Wednesday, April 30, 2008

Gladstone Road

Yesterday, when Cricket and I were out driving, we passed this abandoned farmhouse. I had brought along my old Sony camera just in case we saw something worth photographing -- we have flocks of cranes and pelicans, and herons this time of year.

We've passed this house every time we head east so I stopped and took some photos.

The prairies have many abandoned houses like this -- many were abandoned in the thirties, and years ago, when they were not so derelict, you might find kitchen utensils still on the table. Now they are disintegrating, and nothing much is left of the inside.

This house was lath and plaster. It's a two-storey house, with a cement foundation.

I could not see a staircase going to the second floor. The rooms were small, and the hallways were only about 3 feet wide.

It had a little bay window, which was fancy at that time for this part of the world. All the outside work was wood, soffits, and trim were all painted wood.

I try to imagine it as it once was, with a family, decorated for Christmas, or with a Mom out in the yard hanging laundry on this clothesline.

The colors inside were blue, yellow and pink, which were popular here in turn of the century houses. No wallpaper, just paint.

The floors were wood, no sign of linoleum or tiles.

The inside wall of the living room now looks like a map.

So many lives and moments vanished.
A good friend of mine told me he was at a party where the spirits flowed. A school trustee and her husband told him that they had always passed a yard on their road that had a long, intriguing driveway. One summer day they drove up the drive, and found a charming house and yard. They walked up to the door to introduce themselves, and knocked, but no one answered. They went round to the back, and it looked to them as if everyone were nearby, since there were toys, and coffee cups, and a little table outside. They went into the back porch and called out -- the house was furnished, there were pictures, and calendars, and a vintage kitchen and lovely old oak furniture. No one was there. So they left, thinking they would call again sometime.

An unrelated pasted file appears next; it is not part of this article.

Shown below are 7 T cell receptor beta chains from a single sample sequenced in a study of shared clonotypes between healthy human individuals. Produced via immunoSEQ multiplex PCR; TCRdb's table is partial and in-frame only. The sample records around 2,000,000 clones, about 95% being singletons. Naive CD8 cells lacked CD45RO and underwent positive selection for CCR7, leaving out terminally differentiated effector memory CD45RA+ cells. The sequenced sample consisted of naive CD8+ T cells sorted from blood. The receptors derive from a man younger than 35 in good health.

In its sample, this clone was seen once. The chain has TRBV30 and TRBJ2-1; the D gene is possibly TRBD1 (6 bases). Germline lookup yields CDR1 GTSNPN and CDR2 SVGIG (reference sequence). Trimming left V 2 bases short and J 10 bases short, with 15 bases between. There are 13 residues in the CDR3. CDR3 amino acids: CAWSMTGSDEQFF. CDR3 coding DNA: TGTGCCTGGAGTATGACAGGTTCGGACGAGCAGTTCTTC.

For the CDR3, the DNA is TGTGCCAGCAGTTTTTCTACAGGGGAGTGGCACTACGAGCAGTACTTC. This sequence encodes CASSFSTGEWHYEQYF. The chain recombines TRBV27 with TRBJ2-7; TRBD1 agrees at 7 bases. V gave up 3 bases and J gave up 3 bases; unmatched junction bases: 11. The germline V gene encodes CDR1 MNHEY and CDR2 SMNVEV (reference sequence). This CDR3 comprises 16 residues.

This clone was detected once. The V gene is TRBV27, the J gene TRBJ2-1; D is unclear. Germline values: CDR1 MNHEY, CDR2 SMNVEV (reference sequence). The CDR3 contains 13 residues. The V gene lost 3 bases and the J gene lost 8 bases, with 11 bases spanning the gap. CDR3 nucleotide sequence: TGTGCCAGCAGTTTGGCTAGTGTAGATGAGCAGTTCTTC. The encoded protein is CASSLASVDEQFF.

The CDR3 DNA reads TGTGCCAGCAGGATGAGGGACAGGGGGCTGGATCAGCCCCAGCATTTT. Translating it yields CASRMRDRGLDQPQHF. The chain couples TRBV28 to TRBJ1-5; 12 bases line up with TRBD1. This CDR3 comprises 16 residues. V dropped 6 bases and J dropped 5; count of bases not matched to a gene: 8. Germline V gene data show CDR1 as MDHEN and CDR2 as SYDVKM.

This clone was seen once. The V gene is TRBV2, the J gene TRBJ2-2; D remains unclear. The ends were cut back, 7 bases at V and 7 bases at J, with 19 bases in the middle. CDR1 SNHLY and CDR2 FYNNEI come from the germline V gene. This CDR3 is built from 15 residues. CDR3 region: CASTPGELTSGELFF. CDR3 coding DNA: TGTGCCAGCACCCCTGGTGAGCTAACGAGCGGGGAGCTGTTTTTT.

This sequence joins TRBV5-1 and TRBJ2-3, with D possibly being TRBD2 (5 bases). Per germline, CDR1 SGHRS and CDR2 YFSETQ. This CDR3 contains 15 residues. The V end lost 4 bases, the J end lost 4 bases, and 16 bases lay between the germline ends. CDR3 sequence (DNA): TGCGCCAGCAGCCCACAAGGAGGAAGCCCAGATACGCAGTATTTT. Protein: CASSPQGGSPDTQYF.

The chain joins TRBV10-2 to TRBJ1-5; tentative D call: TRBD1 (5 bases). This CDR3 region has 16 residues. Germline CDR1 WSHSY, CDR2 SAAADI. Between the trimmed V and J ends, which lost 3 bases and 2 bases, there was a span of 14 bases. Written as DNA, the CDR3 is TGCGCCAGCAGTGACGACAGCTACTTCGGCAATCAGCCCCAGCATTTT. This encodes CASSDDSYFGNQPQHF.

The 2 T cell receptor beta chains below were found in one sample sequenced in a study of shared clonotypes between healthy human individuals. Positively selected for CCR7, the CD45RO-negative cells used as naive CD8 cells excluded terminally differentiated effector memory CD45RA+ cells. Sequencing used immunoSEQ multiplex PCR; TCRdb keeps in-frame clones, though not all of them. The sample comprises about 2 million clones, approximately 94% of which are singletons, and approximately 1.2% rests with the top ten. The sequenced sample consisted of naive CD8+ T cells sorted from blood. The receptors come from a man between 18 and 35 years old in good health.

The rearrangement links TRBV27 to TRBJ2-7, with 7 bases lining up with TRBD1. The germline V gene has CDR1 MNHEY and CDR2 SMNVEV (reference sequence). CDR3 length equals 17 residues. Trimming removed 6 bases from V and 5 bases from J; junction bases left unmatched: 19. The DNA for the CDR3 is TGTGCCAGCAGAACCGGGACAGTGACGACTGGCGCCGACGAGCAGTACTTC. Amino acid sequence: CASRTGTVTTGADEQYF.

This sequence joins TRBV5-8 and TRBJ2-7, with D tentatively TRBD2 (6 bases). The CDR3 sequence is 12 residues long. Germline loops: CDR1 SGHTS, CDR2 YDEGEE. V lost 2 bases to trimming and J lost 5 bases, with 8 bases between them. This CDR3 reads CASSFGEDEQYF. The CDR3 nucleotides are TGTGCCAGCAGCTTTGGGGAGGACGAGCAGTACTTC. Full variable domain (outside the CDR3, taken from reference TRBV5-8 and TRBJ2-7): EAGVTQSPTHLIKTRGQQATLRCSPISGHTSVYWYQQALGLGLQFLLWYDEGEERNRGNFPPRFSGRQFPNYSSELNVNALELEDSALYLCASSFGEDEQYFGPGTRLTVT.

Sometime later, they mentioned to a neighbour that they had tried to meet the people at that house. The neighbour was surprised, and told them that that house had been abandoned for years, and was completely derelict. They could not believe it, since when they had been there it looked inhabited -- antique, but inhabited. So they drove there again, and found the house in a very different state -- abandoned, empty and decaying.
The woman who tells this thinks she walked into the past.
This story has all the hallmarks of the rural myth, except that I can go to the site, and I can talk to the people it happened to. They are completely unremarkable people and not given to
flights of imagination.
Whatever the explanation, it's an intriguing story. Travelling across the prairies I can imagine finding passages to the past and not even being aware of it, the landscape is so deserted and unmoored from time.

Saturday, April 26, 2008

Second Spring

When I last posted we were on the cusp of spring.

I didn't report this, but we had temperatures of 26 degrees some days, and all our snow was gone. But then on April 17, it was 19 C, and the next day it was .3 and snowing. It snowed for three days, and we accumulated more snow in those 3 days than we did all winter.

Today, spring is coming back, and again the snow is melting. I took this picture of a disgusted looking robin last Tuesday. He and his mate were sunning themselves in the morning, after having flown here from some less frigid clime for many days, to enjoy a day of balmy weather followed by a week or so of blizzards and frozen food. I notice there are a really high number of robins this year -- I see flocks of them now which I don't recall having seen before.

Speaking of flocks, this group of waxwings (there were almost 40 altogether) visited my crabapple tree yesterday. I apologize for the distant perspective, but I had some help from the mastiffs once I grabbed the camera and was only able to take the pic from inside the house.